What you probably want is grog, which is purchased from clay suppliers, it is smashed up fired clay so you're on the right track. I have had nice results using sand also. The speckles are probably from iron but they might be other things too, iron will achieve the look and it's cheap. Lots of commercial glazes are around right now that are varying degrees of white with speckles. I like "Walnut Spice" (think it's Laguna but I've lost the tag) but literally every glaze maker makes one like it. It's a bit whiter than the one in the image with larger specks. I'll bet you can make your own pretty simply too. That sounds like a good idea, but if you want to just buy it then there is a black clay called Cassius with small white specks, probably less than you want but you can always add more. It fires brown at cone o4, then turns black at ^6.
  6. yappystudent


    It's worth a try. Wear face protection.
  7. yappystudent

    Another new B

    Cool story bro. I've always been disappointed with the number of pictures most trolls tend to include in their manifestos.
  8. Piles of pinch pots. Yes, so many choices, so little time. Since I'm still a relative newb to clay, I end up with a lot of unused bisque. If you're experimenting you might end up with odds and ends sitting around too. That said odds and ends on random clays don't often have the same results as glaze does on a pot, which they're designed for. I was about to throw out a certain store bought glaze because it just never did anything on a flat test tile. I decided to glaze a simple slab vase with it instead because wth I wanted a rustic look anyway, and suddenly it's the most beautiful glaze I've tried and I'm trying to learn to mix it myself. So when I really want to test something now I've learned to use little pinched bowls, with holes punched near the rims so they can be optionally hung; always at a premium for space in my studio.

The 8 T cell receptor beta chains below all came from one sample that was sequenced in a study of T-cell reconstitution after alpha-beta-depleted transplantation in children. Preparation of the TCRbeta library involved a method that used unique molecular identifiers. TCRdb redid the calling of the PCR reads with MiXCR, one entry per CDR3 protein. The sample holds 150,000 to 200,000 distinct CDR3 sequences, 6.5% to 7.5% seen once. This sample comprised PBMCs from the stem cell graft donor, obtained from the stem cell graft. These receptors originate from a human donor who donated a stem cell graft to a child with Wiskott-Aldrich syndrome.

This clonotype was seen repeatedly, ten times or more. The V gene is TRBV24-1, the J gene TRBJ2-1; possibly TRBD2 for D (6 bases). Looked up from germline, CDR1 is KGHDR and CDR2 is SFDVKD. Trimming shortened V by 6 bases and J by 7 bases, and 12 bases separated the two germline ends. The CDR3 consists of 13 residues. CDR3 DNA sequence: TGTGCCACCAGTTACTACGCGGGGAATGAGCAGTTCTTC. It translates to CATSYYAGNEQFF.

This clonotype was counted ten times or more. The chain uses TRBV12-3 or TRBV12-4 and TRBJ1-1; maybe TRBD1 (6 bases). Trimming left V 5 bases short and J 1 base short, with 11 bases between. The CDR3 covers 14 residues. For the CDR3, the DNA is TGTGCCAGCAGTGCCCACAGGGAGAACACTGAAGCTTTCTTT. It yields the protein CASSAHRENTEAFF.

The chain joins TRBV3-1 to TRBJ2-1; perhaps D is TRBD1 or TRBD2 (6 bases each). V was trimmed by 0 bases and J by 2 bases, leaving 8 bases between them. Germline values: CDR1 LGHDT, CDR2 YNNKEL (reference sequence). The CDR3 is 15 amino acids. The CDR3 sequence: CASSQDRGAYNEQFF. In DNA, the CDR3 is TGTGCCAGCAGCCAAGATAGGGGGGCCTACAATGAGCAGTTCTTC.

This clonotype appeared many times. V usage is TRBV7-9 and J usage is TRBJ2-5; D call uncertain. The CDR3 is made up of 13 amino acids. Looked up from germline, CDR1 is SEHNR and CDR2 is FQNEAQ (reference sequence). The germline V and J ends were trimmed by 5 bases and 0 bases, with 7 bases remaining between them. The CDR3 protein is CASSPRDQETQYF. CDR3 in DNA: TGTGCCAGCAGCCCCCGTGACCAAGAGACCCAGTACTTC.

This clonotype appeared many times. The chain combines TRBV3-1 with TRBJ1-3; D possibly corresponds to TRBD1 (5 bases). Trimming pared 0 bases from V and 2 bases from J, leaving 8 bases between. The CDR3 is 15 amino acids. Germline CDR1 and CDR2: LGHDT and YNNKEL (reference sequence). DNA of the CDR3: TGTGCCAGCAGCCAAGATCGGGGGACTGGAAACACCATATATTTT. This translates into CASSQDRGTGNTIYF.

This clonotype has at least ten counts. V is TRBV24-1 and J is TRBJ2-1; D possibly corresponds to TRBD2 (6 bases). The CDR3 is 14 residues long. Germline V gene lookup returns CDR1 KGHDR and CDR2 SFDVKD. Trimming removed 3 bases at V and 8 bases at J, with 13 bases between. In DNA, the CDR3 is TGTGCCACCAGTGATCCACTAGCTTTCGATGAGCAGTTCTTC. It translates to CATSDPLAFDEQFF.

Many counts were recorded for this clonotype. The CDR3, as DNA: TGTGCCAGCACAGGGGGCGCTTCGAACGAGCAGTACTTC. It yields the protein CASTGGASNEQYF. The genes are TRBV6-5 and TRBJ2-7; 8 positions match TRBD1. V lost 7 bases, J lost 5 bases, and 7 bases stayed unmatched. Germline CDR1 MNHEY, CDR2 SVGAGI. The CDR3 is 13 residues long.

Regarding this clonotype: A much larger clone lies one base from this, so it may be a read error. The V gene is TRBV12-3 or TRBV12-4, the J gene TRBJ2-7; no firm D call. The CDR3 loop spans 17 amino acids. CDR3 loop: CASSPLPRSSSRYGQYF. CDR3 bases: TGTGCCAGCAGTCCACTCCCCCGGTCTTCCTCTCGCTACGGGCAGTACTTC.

9. I see those sitting in front of modern architecture, good score!
  10. yappystudent

    Another new B

    Everyone who asks a question is not a bot.
  11. Yes Gauguin is a bit of a conundrum when viewed with any sense of morality. Being both a visually pleasing artist and a . One of my favorite paintings of his is "La Belle Dame Sans Merci" -at least he had something going on in his head and was intelligent enough to work with Van gogh until the incident. For the record I enjoy Odilon Redon's paintings. The last time I took a good stab at my oils I was trying to emulate both Van gogh and Redon, it was very satisfying.
  12. I'm not sure if you meant me or LeeU but though it may be hard to believe it's his work I think bothers me most. I find his work to be childish scribbles. I suspect Picasso's goal was to merely find a gimmick, I've seen his early work and it was adequate in a traditional artistic sense but nothing to crow about, which he probably guessed. His work will always remind me of a certain college drawing class, in which I was forced to nod sagely at images of his paintings while my equally obnoxious art teacher sang the praises of and drummed home how a person has to be a real ######## to be a real artist. Probably because she was a real ######## too. I think a difficult life and being unusual, an outsider, and too intelligent to fit comfortably into the industrial machinery of human society often go hand in hand with artistic talent. Van gogh, imo probably the best painter who ever lived was not a ########. Picasso intentionally played up his reputation of being a ######## with women for profit and because he didn't have the skill to do it with his art alone.